FEMTECH training for women entrepreneurs

25.02.2015

Three round tables were full of women and a handful of men among ladies, when second day of FEMTECH training workshop started. Participants consisted of 15 women entrepreneurs, 7 prospective trainees and 5 incubator managers, all from SIDO.

The workshop is a part of FEMTECH’s training program previously implemented in Mozambique, Namibia, South Africa, and now second time in Tanzania. In Tanzania the program is supported by TANZICT. The program aims at developing women entrepreneurs’ business and capacity building of local business trainees by covering such areas as entrepreneurial assessment, development of innovative business ideas, defining market and managing money. During the program, prospective trainees receive also an opportunity to rehearse training in practice.

femtech2-1Women entrepreneurs, prospective trainees and incubator managers sharing their ideas about business development.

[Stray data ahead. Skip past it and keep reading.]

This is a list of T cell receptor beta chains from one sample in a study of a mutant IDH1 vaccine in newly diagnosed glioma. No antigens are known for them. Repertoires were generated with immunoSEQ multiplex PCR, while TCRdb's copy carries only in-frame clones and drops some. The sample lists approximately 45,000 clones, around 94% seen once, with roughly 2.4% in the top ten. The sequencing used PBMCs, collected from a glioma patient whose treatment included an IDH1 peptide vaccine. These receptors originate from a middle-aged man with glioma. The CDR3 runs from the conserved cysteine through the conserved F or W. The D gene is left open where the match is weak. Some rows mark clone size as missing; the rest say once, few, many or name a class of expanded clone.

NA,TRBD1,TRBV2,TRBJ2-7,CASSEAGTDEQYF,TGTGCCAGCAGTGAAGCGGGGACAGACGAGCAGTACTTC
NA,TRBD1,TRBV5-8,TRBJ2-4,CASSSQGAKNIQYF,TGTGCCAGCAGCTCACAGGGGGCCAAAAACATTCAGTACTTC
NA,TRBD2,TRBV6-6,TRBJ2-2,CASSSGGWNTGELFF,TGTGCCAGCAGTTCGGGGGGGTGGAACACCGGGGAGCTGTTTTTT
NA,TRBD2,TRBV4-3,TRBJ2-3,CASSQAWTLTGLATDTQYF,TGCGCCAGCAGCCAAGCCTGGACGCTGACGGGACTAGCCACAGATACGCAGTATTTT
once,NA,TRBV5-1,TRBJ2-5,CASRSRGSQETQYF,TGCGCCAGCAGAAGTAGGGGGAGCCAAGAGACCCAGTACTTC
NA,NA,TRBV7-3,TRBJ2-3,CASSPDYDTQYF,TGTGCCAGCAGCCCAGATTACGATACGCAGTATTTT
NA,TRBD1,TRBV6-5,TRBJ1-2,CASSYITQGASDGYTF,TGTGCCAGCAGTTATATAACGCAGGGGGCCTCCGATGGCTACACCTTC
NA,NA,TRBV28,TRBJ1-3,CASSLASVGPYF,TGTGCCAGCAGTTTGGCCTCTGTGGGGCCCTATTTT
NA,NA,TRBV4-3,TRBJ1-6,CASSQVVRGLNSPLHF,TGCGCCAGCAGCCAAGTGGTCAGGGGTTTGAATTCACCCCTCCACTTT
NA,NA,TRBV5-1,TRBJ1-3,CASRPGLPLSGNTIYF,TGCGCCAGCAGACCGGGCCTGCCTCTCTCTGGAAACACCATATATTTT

The day started with a collaborative product development task, which participants found challenging but educative. After this imaginary exercise, a turn was of a real product market. Women entrepreneurs presented their products and received needed feedback of their products from other participants, trainees and audience. Feedback winding was postponed to following day and the focus was turned to customers. Who could buy my products and why, seemed to be important questions for many participants, who had joined the workshop in order to get ideas how to grow their business. As a whole, the morning was full of collaborative learning by doing, which is still something new in Tanzania.

For me, as a social psychologist and a work and organization researcher, the workshop offered a thought-provoking peak to a reality of women entrepreneurs in Tanzania. Innovativeness and risk management ask for trust in your own abilities to create competitive products and to be successful in the business environment, but those require also trustful relationships with others who may offer social, emotional, cognitive and financial resources needed in doing business. The program seems to work toward these ends.

Thank you all for an opportunity to follow up one morning of this workshop.

PhD. Tuija Seppälä lives in Dar es Salaam and conducted her doctorate in social psychology titled “Trust building and cooperation in supervisor-subordinate relationships and work units”.

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